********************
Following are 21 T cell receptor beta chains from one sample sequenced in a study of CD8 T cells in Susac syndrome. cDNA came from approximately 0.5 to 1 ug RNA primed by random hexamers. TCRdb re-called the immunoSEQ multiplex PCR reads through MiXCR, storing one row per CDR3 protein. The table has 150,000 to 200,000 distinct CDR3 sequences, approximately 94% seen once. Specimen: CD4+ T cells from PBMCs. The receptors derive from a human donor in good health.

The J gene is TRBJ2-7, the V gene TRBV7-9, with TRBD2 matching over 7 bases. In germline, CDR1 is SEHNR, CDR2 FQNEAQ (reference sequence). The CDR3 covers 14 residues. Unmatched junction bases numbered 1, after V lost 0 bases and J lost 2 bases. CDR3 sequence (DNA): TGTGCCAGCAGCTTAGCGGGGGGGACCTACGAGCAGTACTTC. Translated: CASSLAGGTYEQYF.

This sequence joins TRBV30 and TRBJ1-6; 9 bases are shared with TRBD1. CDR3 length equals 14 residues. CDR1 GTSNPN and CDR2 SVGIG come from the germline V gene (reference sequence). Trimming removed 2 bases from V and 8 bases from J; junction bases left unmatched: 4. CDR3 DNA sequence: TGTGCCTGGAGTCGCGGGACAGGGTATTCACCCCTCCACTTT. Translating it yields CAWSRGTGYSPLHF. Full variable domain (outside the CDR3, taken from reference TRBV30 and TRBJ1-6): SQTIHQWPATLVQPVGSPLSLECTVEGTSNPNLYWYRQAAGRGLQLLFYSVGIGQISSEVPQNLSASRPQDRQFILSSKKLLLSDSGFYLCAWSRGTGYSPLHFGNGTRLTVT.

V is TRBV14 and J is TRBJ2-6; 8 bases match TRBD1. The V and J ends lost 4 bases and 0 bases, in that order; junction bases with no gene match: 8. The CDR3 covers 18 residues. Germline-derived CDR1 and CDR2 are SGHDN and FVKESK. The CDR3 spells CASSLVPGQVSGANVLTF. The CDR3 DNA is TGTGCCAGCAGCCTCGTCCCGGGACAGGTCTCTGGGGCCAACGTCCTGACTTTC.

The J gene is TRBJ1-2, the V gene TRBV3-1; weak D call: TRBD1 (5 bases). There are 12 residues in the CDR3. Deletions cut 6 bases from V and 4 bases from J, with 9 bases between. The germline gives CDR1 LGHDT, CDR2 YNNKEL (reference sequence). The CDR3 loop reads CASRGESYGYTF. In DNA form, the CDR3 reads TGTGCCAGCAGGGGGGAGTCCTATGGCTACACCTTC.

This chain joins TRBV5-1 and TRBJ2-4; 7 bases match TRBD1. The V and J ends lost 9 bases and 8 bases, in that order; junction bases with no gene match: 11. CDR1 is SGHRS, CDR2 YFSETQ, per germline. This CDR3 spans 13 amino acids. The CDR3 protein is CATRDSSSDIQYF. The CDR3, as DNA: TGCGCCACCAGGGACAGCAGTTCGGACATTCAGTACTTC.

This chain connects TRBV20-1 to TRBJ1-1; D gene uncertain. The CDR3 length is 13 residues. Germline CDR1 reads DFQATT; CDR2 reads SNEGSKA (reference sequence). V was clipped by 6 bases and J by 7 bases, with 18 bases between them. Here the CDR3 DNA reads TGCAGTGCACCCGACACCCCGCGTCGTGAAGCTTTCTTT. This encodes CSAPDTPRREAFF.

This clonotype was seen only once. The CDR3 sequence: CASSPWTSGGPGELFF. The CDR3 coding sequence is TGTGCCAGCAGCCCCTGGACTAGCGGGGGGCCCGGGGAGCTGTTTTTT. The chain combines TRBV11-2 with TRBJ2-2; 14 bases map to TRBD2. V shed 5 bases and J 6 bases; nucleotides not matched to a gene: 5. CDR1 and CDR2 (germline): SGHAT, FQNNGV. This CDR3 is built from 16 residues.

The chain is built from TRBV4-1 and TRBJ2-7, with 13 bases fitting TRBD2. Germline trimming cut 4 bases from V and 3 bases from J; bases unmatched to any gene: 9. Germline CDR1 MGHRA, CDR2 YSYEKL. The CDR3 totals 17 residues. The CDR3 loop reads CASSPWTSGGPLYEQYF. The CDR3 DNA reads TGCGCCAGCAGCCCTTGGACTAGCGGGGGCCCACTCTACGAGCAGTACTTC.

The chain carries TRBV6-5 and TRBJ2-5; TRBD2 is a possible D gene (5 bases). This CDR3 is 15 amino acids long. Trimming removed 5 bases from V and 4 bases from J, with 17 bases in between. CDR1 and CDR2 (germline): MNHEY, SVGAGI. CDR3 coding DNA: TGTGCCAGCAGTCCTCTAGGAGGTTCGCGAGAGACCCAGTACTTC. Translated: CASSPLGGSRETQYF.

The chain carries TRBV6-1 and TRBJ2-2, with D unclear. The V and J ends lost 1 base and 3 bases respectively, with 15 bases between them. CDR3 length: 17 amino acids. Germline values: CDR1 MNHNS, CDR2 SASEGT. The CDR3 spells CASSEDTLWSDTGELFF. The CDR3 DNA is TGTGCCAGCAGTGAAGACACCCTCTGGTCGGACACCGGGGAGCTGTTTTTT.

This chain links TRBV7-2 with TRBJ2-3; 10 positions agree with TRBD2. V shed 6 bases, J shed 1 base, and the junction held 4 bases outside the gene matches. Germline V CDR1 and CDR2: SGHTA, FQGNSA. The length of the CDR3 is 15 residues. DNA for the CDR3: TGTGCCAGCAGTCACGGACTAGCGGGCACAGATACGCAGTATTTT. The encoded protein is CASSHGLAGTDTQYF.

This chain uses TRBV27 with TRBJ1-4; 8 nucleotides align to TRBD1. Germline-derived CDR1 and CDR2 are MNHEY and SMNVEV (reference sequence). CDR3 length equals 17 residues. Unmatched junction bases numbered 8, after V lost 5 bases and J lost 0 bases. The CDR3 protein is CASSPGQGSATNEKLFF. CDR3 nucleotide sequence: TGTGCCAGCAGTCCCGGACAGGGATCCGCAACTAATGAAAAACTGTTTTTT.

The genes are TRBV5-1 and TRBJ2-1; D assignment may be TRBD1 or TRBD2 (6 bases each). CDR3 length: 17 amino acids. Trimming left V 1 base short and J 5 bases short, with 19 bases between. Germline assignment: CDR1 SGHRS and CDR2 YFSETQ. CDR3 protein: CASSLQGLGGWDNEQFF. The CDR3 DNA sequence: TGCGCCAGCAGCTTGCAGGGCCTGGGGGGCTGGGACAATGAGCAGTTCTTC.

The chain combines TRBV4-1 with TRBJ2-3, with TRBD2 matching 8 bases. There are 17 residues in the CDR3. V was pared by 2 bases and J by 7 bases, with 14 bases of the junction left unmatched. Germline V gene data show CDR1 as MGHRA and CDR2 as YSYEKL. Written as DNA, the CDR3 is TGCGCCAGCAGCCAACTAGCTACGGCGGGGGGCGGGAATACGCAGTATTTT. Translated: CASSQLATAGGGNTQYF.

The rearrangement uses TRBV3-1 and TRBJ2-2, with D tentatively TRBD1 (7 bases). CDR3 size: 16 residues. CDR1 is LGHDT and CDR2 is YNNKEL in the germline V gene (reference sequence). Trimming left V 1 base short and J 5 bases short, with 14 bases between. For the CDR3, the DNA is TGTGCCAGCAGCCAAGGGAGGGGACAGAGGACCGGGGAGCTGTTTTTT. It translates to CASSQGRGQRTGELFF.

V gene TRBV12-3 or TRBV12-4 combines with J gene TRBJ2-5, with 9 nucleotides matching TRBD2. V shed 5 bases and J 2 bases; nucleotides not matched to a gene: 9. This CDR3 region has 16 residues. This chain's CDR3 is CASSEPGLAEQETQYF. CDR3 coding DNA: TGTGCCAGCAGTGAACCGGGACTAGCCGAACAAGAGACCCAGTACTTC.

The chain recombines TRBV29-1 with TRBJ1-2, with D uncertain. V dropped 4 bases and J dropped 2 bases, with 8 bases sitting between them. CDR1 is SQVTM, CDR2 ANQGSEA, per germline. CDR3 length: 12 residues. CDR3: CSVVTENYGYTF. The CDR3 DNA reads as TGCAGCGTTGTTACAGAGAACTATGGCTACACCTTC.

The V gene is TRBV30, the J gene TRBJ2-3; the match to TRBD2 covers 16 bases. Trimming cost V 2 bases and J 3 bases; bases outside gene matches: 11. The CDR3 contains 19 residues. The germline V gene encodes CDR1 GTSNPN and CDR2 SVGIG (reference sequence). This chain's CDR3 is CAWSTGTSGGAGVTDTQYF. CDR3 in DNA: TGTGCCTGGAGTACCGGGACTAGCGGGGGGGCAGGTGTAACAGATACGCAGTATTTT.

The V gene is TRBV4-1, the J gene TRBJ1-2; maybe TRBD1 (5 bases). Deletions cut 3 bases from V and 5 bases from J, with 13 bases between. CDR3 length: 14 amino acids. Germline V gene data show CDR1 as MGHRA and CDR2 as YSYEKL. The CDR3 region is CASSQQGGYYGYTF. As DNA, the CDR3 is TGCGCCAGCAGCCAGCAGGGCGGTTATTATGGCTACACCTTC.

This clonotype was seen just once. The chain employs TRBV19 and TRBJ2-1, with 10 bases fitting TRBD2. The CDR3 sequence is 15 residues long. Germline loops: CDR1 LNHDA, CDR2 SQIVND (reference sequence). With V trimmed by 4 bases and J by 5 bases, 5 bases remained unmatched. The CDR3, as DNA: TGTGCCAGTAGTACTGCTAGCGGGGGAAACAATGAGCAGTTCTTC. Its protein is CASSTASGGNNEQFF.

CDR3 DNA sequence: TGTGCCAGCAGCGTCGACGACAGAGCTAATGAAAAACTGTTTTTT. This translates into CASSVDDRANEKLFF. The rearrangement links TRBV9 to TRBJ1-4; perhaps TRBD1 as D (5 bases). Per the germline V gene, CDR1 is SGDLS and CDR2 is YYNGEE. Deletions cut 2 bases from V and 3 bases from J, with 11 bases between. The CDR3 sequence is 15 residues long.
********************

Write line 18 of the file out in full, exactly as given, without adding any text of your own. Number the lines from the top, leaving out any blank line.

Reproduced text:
The chain recombines TRBV29-1 with TRBJ1-2, with D uncertain. V dropped 4 bases and J dropped 2 bases, with 8 bases sitting between them. CDR1 is SQVTM, CDR2 ANQGSEA, per germline. CDR3 length: 12 residues. CDR3: CSVVTENYGYTF. The CDR3 DNA reads as TGCAGCGTTGTTACAGAGAACTATGGCTACACCTTC.